If we added another type of food — for example, have “grain” and “meat” — it would slot in fairly easily. We might have a class division of consumption (rich households eat more meat), but if we have households who eat both, there would be a consumption function that would trade off consumption based on price. We could then imagine creating an aggregate measure of “food prices” for which the aggregate makes some sense.

Adding A Multi-Use Good: Problems

Instead, let us imagine that we add wood as the second good. It would be consumed by households to provide heating and to cook food. But it also is used in production processes, as well as a capital good (build trading ships, buildings).

Now we can ask: what do the decision rules of the agents look like? For firms within the model, they are going to look at the state of the “food” and “wood” markets separately. If the simulation wanted to capture the reality of agrarian societies, the “food market” would be sensitive to variable crop yields (although real societies would have diversified food sources). “Wood” output might be somewhat more stable, but presumably sensitive to new supply sources, etc.

The aggregated price might only matter to the consumption decisions of households — if we believed neoclassical consumption functions. But if we assumed that out model households behaved like modern Canadians, even there we run into problems. Wood would also be used to build houses, and so aggregate savings decisions would be driven by the housing market. And what drives the housing market? Once again, if the society is like modern Canada, that would depend on whether foreign students are coming in (from countries with capital controls) and buying expensive houses.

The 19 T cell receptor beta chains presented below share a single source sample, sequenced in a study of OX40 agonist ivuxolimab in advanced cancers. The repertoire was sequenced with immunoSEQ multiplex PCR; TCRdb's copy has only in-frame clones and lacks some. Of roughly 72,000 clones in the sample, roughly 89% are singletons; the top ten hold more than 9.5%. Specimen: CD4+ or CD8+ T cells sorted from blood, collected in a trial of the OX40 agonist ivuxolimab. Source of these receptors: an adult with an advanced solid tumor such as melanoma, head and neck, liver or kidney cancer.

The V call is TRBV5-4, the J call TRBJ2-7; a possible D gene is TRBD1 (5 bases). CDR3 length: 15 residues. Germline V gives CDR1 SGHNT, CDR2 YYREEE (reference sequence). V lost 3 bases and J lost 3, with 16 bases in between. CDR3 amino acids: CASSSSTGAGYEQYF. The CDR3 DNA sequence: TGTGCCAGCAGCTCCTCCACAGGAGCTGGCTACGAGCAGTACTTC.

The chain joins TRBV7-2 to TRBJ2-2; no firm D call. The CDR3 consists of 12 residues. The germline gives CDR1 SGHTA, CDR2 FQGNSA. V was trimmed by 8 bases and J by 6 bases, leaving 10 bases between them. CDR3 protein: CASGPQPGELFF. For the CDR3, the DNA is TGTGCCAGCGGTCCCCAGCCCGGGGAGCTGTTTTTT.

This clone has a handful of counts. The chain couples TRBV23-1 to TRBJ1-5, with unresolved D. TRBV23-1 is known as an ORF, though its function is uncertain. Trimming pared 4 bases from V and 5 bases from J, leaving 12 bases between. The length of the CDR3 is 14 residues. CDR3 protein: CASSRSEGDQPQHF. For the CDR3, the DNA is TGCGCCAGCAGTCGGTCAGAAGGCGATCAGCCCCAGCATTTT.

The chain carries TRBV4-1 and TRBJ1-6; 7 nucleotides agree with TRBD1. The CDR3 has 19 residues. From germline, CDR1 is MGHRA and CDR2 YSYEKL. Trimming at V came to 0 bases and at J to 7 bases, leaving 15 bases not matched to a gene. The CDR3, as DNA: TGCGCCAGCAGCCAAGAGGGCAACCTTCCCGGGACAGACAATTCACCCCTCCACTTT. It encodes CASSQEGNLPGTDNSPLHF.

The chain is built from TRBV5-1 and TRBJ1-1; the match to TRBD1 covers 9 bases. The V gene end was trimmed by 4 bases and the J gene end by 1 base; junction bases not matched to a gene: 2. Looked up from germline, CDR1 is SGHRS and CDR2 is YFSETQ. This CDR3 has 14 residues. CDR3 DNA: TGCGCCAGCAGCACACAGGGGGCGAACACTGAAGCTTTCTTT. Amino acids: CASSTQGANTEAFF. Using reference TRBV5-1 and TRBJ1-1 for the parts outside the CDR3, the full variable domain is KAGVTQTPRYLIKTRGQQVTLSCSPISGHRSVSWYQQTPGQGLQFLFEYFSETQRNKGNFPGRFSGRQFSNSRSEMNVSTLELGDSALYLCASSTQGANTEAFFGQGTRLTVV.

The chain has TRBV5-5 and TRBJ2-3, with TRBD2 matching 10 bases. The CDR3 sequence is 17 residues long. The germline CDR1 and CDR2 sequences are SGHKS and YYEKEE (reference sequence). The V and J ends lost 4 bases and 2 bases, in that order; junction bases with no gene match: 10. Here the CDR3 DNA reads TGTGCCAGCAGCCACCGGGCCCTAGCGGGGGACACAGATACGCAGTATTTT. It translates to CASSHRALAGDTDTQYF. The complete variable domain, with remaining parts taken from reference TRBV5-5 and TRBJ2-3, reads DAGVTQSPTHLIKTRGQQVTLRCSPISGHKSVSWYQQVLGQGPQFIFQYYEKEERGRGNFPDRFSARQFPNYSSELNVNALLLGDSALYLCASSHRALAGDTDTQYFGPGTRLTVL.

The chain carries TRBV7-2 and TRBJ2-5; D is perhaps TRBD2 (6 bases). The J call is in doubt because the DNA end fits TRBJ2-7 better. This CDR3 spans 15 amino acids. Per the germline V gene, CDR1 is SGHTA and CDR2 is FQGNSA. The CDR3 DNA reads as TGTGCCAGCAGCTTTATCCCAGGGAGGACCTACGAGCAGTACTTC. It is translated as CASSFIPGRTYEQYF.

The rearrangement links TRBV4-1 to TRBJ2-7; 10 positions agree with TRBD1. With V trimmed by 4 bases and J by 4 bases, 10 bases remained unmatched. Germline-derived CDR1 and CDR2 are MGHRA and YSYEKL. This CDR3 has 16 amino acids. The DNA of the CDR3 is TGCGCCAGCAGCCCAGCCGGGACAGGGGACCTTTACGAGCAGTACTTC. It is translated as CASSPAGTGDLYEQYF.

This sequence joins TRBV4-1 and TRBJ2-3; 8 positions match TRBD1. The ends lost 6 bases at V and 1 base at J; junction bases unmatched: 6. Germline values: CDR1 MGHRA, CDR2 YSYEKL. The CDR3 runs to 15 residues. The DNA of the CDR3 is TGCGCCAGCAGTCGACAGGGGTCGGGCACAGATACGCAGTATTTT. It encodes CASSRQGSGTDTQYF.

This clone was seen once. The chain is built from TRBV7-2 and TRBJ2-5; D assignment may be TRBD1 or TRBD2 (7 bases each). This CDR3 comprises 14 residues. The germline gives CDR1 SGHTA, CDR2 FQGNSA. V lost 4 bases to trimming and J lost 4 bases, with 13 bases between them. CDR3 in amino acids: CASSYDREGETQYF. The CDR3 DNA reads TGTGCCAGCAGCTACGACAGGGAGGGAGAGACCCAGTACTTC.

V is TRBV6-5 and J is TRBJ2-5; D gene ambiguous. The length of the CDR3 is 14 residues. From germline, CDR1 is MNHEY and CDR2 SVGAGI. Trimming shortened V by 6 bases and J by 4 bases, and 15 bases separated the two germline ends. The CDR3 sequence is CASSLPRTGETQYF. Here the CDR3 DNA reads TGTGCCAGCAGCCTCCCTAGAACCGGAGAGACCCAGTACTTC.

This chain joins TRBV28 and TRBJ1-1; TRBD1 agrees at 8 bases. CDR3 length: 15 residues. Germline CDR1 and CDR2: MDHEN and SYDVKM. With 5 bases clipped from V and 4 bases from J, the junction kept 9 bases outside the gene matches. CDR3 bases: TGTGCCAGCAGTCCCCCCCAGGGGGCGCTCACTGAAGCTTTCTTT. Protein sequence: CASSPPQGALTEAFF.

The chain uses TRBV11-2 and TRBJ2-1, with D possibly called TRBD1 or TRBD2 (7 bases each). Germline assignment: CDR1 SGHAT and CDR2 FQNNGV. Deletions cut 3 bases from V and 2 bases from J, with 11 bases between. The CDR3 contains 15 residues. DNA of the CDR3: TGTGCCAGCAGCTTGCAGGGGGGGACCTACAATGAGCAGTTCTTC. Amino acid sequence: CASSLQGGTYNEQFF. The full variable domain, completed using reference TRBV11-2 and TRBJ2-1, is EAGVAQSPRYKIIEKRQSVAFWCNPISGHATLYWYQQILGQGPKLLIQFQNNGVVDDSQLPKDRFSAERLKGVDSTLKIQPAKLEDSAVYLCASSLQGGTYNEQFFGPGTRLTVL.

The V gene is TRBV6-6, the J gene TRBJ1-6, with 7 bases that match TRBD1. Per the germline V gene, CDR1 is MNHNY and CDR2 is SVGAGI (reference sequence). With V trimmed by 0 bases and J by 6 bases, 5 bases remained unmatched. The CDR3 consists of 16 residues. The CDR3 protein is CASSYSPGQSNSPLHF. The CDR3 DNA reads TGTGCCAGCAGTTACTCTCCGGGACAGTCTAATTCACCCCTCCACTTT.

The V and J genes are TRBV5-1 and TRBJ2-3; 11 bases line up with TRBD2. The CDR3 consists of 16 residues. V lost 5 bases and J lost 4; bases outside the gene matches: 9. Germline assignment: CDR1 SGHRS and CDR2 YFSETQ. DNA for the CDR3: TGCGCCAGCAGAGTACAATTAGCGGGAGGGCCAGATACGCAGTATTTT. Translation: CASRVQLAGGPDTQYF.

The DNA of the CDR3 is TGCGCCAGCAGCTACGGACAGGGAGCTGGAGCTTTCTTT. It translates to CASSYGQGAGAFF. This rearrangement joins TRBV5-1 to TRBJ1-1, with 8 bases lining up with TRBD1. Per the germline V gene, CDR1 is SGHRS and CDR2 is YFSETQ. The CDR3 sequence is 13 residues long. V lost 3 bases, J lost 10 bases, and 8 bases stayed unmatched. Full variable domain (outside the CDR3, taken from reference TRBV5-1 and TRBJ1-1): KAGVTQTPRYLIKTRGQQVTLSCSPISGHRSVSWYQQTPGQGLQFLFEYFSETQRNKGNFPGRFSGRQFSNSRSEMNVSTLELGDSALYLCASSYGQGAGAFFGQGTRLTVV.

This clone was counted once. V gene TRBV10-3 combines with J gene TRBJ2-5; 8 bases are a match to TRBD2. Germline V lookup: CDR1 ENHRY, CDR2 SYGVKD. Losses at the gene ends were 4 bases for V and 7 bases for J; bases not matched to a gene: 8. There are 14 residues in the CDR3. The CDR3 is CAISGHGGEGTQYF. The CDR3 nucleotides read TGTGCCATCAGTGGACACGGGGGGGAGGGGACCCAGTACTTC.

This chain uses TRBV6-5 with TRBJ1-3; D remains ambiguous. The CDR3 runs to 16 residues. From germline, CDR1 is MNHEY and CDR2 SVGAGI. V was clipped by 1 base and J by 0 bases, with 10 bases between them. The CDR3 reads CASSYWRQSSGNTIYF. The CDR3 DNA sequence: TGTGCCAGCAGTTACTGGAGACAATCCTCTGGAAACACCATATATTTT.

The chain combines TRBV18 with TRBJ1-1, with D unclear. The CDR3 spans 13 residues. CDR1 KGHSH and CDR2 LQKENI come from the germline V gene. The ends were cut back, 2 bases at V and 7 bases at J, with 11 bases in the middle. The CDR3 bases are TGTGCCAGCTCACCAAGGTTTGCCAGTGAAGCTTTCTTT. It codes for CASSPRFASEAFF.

(My wood example is matched by the real world situation of energy prices. Although we do not think of energy sources as being capital goods, they are critically important for almost all production processes. Moreover, things like the oil market is a global affair, and thus not sensitive to things like monetary policy in a small country.)

In summary, the only place where the aggregate price index might “normally” show up in agent decision rules is in the household consumption function — and it is unclear whether that behaviour matches the way that households behave in the real world, or it an assumption that is forced into the model because it gives the desired results.

I used scare quotes around “normally” since there is an important exception — indexation.

The Indexation Exception